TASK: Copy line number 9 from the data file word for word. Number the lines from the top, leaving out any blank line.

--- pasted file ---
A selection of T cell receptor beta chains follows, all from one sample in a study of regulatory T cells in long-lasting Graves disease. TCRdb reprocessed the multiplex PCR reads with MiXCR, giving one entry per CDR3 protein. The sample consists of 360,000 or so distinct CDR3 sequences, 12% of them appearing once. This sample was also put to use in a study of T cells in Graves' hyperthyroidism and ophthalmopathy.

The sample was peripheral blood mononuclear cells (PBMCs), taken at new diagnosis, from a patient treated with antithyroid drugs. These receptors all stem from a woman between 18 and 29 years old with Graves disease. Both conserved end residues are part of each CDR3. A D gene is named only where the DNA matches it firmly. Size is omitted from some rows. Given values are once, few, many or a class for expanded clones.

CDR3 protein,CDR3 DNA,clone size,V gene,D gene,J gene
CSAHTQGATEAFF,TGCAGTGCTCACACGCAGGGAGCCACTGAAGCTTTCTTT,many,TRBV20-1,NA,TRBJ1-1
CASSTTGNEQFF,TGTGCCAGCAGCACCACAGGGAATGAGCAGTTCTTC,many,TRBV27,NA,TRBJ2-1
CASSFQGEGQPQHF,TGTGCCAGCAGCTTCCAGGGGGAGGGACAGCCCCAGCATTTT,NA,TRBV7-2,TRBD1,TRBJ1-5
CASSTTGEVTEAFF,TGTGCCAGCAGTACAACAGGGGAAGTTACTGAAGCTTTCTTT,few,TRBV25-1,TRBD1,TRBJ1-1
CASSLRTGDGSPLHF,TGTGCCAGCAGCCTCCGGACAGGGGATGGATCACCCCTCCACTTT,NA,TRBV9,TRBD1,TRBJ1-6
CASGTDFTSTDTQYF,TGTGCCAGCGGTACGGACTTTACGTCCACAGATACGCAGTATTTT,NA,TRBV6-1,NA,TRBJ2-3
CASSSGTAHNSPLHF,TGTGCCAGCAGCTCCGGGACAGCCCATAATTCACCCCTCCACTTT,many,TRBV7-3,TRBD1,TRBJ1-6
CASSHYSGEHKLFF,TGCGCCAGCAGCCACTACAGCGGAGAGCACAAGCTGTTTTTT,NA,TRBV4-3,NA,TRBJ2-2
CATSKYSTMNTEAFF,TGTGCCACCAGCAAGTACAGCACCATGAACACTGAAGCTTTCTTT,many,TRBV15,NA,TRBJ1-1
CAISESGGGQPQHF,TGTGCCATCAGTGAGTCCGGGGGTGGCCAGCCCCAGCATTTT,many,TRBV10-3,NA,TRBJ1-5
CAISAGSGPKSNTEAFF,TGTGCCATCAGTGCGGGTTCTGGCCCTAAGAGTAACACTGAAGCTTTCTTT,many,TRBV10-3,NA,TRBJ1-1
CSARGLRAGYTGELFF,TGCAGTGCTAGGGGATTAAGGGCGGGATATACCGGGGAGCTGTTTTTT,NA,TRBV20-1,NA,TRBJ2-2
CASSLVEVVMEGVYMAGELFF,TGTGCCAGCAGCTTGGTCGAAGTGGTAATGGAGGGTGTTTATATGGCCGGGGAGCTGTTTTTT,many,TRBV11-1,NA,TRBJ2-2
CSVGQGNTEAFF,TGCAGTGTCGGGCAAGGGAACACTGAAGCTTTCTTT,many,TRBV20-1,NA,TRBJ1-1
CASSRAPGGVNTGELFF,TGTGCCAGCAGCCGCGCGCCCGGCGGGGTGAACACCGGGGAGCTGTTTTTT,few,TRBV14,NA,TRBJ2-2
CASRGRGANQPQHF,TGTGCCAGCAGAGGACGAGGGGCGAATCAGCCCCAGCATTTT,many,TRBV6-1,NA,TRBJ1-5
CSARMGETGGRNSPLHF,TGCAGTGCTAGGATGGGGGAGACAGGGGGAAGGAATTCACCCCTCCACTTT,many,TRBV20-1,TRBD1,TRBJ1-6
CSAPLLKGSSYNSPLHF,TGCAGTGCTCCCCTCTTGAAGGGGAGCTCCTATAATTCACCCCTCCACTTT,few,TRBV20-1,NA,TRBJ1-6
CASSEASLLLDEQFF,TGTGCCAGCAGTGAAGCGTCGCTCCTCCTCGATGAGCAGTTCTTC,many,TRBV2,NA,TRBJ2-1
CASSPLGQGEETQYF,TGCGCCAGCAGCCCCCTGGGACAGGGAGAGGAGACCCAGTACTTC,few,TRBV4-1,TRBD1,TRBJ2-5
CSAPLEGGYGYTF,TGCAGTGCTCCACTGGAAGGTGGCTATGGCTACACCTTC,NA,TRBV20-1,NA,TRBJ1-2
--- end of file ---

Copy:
CASGTDFTSTDTQYF,TGTGCCAGCGGTACGGACTTTACGTCCACAGATACGCAGTATTTT,NA,TRBV6-1,NA,TRBJ2-3